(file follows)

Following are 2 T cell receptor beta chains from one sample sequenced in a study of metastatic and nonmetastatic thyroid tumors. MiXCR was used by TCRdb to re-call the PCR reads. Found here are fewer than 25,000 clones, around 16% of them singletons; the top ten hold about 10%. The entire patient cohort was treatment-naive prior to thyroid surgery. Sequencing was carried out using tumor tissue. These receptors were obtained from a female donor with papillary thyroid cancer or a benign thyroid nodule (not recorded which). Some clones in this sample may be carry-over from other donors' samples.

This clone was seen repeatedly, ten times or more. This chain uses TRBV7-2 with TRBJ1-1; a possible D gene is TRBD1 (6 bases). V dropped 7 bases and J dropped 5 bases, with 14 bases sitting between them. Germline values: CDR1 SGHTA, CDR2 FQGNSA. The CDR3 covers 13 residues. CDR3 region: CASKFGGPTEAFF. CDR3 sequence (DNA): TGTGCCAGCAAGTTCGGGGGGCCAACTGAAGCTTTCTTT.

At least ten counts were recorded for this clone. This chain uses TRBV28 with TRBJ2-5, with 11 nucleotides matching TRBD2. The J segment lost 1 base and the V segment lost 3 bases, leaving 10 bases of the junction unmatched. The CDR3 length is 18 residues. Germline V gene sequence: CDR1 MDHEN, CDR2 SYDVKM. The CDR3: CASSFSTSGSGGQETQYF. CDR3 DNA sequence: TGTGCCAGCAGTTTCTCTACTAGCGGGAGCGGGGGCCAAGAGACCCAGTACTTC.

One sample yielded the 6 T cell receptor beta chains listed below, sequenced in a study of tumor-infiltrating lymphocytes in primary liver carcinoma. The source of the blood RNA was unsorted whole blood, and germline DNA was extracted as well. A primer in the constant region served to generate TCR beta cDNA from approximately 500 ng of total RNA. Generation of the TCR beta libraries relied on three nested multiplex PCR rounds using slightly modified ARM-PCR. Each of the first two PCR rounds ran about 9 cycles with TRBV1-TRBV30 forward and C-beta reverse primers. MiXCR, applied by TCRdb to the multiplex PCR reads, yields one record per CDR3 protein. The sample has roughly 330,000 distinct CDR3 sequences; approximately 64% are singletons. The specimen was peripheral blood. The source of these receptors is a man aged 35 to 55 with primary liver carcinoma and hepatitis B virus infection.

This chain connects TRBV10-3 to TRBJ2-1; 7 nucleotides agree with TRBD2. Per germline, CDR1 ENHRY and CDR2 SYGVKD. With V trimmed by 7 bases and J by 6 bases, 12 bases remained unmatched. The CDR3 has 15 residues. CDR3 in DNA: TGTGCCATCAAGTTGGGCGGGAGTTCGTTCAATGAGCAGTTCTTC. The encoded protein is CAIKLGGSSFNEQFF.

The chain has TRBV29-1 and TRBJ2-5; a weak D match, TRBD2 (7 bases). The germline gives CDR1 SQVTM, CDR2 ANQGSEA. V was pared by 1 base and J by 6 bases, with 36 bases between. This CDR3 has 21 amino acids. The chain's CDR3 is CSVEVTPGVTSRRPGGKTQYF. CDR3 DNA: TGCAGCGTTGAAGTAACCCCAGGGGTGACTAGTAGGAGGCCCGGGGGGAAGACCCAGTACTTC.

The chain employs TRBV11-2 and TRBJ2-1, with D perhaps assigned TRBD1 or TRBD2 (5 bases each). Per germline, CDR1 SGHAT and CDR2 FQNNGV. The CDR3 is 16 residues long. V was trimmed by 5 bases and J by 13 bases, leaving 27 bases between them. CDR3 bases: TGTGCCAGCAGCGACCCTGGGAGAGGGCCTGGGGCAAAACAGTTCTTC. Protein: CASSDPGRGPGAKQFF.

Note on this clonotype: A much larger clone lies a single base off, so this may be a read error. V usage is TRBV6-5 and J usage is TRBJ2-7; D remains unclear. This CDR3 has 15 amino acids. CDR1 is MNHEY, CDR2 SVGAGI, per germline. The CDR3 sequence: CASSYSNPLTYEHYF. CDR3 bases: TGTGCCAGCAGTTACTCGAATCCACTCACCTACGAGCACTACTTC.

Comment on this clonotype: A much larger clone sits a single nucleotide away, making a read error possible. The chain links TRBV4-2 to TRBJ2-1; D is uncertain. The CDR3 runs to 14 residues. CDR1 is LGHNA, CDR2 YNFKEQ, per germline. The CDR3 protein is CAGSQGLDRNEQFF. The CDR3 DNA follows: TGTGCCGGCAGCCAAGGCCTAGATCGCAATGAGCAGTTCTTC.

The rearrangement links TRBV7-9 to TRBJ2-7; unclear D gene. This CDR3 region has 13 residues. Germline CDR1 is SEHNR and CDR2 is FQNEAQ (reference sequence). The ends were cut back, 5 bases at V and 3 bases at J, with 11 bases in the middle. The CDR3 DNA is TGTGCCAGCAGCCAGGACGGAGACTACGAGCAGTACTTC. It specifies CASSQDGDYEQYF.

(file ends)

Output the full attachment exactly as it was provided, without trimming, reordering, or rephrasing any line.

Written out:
Following are 2 T cell receptor beta chains from one sample sequenced in a study of metastatic and nonmetastatic thyroid tumors. MiXCR was used by TCRdb to re-call the PCR reads. Found here are fewer than 25,000 clones, around 16% of them singletons; the top ten hold about 10%. The entire patient cohort was treatment-naive prior to thyroid surgery. Sequencing was carried out using tumor tissue. These receptors were obtained from a female donor with papillary thyroid cancer or a benign thyroid nodule (not recorded which). Some clones in this sample may be carry-over from other donors' samples.

This clone was seen repeatedly, ten times or more. This chain uses TRBV7-2 with TRBJ1-1; a possible D gene is TRBD1 (6 bases). V dropped 7 bases and J dropped 5 bases, with 14 bases sitting between them. Germline values: CDR1 SGHTA, CDR2 FQGNSA. The CDR3 covers 13 residues. CDR3 region: CASKFGGPTEAFF. CDR3 sequence (DNA): TGTGCCAGCAAGTTCGGGGGGCCAACTGAAGCTTTCTTT.

At least ten counts were recorded for this clone. This chain uses TRBV28 with TRBJ2-5, with 11 nucleotides matching TRBD2. The J segment lost 1 base and the V segment lost 3 bases, leaving 10 bases of the junction unmatched. The CDR3 length is 18 residues. Germline V gene sequence: CDR1 MDHEN, CDR2 SYDVKM. The CDR3: CASSFSTSGSGGQETQYF. CDR3 DNA sequence: TGTGCCAGCAGTTTCTCTACTAGCGGGAGCGGGGGCCAAGAGACCCAGTACTTC.

One sample yielded the 6 T cell receptor beta chains listed below, sequenced in a study of tumor-infiltrating lymphocytes in primary liver carcinoma. The source of the blood RNA was unsorted whole blood, and germline DNA was extracted as well. A primer in the constant region served to generate TCR beta cDNA from approximately 500 ng of total RNA. Generation of the TCR beta libraries relied on three nested multiplex PCR rounds using slightly modified ARM-PCR. Each of the first two PCR rounds ran about 9 cycles with TRBV1-TRBV30 forward and C-beta reverse primers. MiXCR, applied by TCRdb to the multiplex PCR reads, yields one record per CDR3 protein. The sample has roughly 330,000 distinct CDR3 sequences; approximately 64% are singletons. The specimen was peripheral blood. The source of these receptors is a man aged 35 to 55 with primary liver carcinoma and hepatitis B virus infection.

This chain connects TRBV10-3 to TRBJ2-1; 7 nucleotides agree with TRBD2. Per germline, CDR1 ENHRY and CDR2 SYGVKD. With V trimmed by 7 bases and J by 6 bases, 12 bases remained unmatched. The CDR3 has 15 residues. CDR3 in DNA: TGTGCCATCAAGTTGGGCGGGAGTTCGTTCAATGAGCAGTTCTTC. The encoded protein is CAIKLGGSSFNEQFF.

The chain has TRBV29-1 and TRBJ2-5; a weak D match, TRBD2 (7 bases). The germline gives CDR1 SQVTM, CDR2 ANQGSEA. V was pared by 1 base and J by 6 bases, with 36 bases between. This CDR3 has 21 amino acids. The chain's CDR3 is CSVEVTPGVTSRRPGGKTQYF. CDR3 DNA: TGCAGCGTTGAAGTAACCCCAGGGGTGACTAGTAGGAGGCCCGGGGGGAAGACCCAGTACTTC.

The chain employs TRBV11-2 and TRBJ2-1, with D perhaps assigned TRBD1 or TRBD2 (5 bases each). Per germline, CDR1 SGHAT and CDR2 FQNNGV. The CDR3 is 16 residues long. V was trimmed by 5 bases and J by 13 bases, leaving 27 bases between them. CDR3 bases: TGTGCCAGCAGCGACCCTGGGAGAGGGCCTGGGGCAAAACAGTTCTTC. Protein: CASSDPGRGPGAKQFF.

Note on this clonotype: A much larger clone lies a single base off, so this may be a read error. V usage is TRBV6-5 and J usage is TRBJ2-7; D remains unclear. This CDR3 has 15 amino acids. CDR1 is MNHEY, CDR2 SVGAGI, per germline. The CDR3 sequence: CASSYSNPLTYEHYF. CDR3 bases: TGTGCCAGCAGTTACTCGAATCCACTCACCTACGAGCACTACTTC.

Comment on this clonotype: A much larger clone sits a single nucleotide away, making a read error possible. The chain links TRBV4-2 to TRBJ2-1; D is uncertain. The CDR3 runs to 14 residues. CDR1 is LGHNA, CDR2 YNFKEQ, per germline. The CDR3 protein is CAGSQGLDRNEQFF. The CDR3 DNA follows: TGTGCCGGCAGCCAAGGCCTAGATCGCAATGAGCAGTTCTTC.

The rearrangement links TRBV7-9 to TRBJ2-7; unclear D gene. This CDR3 region has 13 residues. Germline CDR1 is SEHNR and CDR2 is FQNEAQ (reference sequence). The ends were cut back, 5 bases at V and 3 bases at J, with 11 bases in the middle. The CDR3 DNA is TGTGCCAGCAGCCAGGACGGAGACTACGAGCAGTACTTC. It specifies CASSQDGDYEQYF.